Inclusive Classroom Bookshelf Sets
When planning for an inclusive classroom, just like planning for a culturally diverse classroom, it is important to find children’s books for the classroom library that reflect and value children with varied abilities and disabilities. It is also important to have age-appropriate books on hand that can help children learn about the special needs that their friends deal with on a daily basis. These EC bookshelves offer many great options.
Helping Children Understand Disabilities
The joys of an inclusive classroom are many. Everyone benefits. But questions can arise that can be difficult for the adults to explain clearly and simply. What details are important enough to mention? How much is too much? Children’s books can be a helpful resource when they explain a disability in positive ways that children can understand. The stories can spark conversations that will broaden understanding and strengthen social skills. Inclusive Children's Stories
One way children begin to feel as though they are an integral part of a group is by seeing themselves (or children like them) in books, posters, and other materials used in the classroom. The National Association of Educators of Young Children has for many years required accredited programs to provide books showing diversity, and most educators make every effort to reflect diversity in the children’s books used in the classroom.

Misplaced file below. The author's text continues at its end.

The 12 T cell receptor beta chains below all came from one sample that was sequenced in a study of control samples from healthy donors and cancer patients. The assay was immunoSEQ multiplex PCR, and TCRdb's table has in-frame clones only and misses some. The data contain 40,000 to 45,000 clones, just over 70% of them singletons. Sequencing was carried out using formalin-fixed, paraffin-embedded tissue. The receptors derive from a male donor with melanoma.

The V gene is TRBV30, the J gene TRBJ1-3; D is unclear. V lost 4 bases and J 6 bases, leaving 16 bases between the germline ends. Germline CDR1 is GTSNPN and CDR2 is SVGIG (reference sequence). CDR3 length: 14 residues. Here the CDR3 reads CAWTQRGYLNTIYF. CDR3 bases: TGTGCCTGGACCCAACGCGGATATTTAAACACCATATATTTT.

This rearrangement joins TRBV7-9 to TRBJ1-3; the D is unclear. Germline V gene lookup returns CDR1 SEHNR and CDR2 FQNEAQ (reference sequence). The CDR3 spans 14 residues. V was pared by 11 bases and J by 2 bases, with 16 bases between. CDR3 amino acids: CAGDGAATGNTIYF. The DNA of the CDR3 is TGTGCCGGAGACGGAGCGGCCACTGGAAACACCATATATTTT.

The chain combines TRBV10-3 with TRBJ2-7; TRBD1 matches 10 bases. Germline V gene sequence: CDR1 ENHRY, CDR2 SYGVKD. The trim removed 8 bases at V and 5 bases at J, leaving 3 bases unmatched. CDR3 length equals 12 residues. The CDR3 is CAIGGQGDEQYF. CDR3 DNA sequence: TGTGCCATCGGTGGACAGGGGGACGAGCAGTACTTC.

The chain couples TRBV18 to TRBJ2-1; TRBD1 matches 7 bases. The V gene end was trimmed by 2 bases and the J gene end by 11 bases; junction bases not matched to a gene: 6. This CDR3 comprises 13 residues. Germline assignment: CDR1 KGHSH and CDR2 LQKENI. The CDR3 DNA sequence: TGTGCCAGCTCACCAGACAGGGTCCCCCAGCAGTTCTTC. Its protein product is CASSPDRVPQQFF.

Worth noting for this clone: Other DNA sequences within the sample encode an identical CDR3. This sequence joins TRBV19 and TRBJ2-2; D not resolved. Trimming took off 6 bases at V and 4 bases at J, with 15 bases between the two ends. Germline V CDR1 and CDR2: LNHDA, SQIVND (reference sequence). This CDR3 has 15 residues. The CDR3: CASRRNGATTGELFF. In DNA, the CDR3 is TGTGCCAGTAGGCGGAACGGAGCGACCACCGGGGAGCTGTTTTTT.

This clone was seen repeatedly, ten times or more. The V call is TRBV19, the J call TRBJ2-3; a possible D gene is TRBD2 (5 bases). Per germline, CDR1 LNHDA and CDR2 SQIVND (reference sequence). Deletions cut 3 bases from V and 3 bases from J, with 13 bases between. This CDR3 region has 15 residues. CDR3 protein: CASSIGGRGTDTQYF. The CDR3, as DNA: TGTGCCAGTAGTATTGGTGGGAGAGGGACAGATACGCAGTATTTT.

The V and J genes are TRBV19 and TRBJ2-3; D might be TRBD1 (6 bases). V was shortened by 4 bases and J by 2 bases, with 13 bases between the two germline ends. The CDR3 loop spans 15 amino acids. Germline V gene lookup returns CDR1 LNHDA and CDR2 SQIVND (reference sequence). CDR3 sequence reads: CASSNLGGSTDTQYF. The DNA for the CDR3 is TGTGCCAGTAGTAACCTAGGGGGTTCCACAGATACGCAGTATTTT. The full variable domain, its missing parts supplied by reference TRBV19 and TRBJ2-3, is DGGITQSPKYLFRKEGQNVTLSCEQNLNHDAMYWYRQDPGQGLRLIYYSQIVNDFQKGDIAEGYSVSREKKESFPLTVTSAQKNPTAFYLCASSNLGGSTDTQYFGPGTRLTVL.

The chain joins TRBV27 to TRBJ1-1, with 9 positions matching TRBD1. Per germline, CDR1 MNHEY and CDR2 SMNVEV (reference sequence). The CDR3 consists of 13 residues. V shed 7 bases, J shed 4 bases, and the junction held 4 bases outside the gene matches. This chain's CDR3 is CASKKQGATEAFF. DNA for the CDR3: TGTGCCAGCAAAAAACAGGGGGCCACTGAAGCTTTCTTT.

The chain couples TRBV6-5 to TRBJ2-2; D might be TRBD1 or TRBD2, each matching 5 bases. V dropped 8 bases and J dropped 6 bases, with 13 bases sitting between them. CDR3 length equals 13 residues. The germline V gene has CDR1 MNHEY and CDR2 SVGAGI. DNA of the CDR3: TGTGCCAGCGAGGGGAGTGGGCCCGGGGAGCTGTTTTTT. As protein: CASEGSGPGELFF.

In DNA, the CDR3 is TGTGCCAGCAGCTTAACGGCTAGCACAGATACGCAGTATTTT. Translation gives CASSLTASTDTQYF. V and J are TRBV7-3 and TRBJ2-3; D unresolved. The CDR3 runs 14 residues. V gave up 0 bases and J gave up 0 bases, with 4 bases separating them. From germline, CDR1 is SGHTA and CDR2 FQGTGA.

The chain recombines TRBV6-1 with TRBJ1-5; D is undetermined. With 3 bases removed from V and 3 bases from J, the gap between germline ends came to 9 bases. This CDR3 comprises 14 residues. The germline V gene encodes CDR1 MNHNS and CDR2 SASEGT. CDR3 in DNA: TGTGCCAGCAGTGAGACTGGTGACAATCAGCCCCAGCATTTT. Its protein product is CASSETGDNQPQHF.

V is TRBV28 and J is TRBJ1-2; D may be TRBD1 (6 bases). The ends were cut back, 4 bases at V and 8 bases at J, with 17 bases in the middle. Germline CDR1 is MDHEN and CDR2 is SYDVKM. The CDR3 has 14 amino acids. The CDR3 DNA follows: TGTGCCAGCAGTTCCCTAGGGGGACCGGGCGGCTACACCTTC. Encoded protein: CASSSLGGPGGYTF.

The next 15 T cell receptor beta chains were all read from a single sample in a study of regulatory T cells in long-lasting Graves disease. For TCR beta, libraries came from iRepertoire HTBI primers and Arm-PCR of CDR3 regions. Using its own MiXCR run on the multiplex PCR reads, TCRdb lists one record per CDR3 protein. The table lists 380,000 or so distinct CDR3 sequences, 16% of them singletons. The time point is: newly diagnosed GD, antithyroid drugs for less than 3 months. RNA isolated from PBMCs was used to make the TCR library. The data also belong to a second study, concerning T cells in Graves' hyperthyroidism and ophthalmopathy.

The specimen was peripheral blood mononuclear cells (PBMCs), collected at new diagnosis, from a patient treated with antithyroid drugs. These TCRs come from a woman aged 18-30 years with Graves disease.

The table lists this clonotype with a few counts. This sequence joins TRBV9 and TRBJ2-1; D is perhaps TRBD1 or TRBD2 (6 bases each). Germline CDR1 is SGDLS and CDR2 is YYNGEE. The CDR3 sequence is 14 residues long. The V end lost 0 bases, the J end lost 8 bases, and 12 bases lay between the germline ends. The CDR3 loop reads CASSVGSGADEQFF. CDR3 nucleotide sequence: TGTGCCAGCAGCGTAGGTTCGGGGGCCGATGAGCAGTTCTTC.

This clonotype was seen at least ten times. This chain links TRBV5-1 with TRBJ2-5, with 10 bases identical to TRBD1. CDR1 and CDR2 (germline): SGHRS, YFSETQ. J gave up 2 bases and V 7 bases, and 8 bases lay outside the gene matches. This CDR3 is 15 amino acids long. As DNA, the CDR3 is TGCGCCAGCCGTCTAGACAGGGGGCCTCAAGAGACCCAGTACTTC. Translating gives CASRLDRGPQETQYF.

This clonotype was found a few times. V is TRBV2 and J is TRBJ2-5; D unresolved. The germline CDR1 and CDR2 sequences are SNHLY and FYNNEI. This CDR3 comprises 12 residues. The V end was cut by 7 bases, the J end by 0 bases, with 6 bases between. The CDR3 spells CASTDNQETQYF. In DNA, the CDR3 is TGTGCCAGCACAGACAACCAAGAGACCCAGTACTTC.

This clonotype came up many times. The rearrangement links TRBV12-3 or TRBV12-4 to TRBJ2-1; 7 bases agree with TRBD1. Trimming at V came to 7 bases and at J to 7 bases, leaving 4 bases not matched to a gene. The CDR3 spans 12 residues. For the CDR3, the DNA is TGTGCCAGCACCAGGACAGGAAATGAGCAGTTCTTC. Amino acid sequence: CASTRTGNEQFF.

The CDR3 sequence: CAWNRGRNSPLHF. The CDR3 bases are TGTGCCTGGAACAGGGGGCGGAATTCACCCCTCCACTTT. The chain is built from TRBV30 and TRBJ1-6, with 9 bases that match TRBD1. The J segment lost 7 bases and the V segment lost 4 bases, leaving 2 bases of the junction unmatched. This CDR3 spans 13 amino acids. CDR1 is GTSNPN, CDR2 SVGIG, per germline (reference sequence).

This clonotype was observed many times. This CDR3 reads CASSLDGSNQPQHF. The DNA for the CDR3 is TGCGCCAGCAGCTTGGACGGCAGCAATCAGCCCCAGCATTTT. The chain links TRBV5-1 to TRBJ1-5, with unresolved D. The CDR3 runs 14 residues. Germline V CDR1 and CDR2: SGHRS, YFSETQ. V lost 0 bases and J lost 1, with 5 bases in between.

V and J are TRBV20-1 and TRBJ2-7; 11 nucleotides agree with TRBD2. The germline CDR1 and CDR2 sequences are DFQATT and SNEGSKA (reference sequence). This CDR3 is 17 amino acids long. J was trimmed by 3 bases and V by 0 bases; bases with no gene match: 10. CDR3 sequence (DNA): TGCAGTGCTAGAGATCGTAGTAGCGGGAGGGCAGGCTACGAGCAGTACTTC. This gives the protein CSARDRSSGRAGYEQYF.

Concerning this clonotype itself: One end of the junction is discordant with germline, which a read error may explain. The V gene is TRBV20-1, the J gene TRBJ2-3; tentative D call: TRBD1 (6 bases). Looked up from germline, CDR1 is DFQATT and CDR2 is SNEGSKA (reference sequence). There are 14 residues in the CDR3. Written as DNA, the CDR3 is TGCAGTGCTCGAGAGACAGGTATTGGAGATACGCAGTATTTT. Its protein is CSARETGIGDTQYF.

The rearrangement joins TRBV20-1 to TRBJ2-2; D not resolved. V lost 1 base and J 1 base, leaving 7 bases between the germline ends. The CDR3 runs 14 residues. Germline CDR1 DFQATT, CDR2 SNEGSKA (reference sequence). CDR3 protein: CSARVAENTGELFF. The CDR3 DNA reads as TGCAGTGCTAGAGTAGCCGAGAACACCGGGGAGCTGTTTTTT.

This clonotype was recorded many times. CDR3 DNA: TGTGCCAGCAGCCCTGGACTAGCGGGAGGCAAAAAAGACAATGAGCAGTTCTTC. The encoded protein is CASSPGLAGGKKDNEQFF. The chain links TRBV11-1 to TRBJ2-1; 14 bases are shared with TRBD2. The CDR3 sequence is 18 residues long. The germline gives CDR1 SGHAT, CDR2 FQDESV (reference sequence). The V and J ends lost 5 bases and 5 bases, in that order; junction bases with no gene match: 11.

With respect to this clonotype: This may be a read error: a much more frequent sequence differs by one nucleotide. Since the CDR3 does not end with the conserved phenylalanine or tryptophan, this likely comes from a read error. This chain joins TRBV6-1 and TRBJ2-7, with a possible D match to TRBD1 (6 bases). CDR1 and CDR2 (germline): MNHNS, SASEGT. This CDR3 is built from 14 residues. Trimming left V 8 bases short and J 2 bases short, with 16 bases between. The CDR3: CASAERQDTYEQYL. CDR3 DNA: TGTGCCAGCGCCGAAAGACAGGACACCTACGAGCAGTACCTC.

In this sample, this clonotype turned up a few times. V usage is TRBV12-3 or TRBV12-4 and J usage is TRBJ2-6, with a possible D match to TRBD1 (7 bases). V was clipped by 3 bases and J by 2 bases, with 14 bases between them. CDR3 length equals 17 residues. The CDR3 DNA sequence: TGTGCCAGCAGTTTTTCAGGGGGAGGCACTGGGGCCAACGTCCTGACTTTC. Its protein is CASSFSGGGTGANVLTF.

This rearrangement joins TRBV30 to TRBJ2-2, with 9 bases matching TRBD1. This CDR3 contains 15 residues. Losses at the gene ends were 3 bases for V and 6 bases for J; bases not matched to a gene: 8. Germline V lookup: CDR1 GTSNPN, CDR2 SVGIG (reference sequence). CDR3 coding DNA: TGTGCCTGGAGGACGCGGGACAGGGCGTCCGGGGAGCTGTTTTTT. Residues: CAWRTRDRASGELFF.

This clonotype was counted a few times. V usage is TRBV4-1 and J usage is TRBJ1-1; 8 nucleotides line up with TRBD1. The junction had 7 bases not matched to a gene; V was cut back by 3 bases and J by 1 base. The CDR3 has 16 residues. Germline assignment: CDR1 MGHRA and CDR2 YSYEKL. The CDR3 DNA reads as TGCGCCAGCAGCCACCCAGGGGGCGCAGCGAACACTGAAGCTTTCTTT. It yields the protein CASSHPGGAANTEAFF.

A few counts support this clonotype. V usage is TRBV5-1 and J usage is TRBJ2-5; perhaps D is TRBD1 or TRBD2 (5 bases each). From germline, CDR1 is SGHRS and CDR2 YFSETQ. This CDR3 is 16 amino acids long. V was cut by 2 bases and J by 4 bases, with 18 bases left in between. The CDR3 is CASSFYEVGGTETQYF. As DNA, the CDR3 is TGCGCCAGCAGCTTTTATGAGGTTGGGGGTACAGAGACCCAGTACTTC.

However, much of this diversity in children’s books represents cultural, language, and ethnic differences rather than differences in mobility, vision, hearing, and learning. It is important to broaden our idea of diversity as we seek to provide inclusive early educational settings for children with disabilities. Toward that end, this set of books includes stories and images of special needs who are “just one of the crowd.” The books treat the children matter-of-factly, without the goal of educating children about one disability or another. Books of this type are not available in huge numbers, so to help teachers, here are a few good stories that include children who have Down syndrome, have vision issues, or use a wheelchair to move about.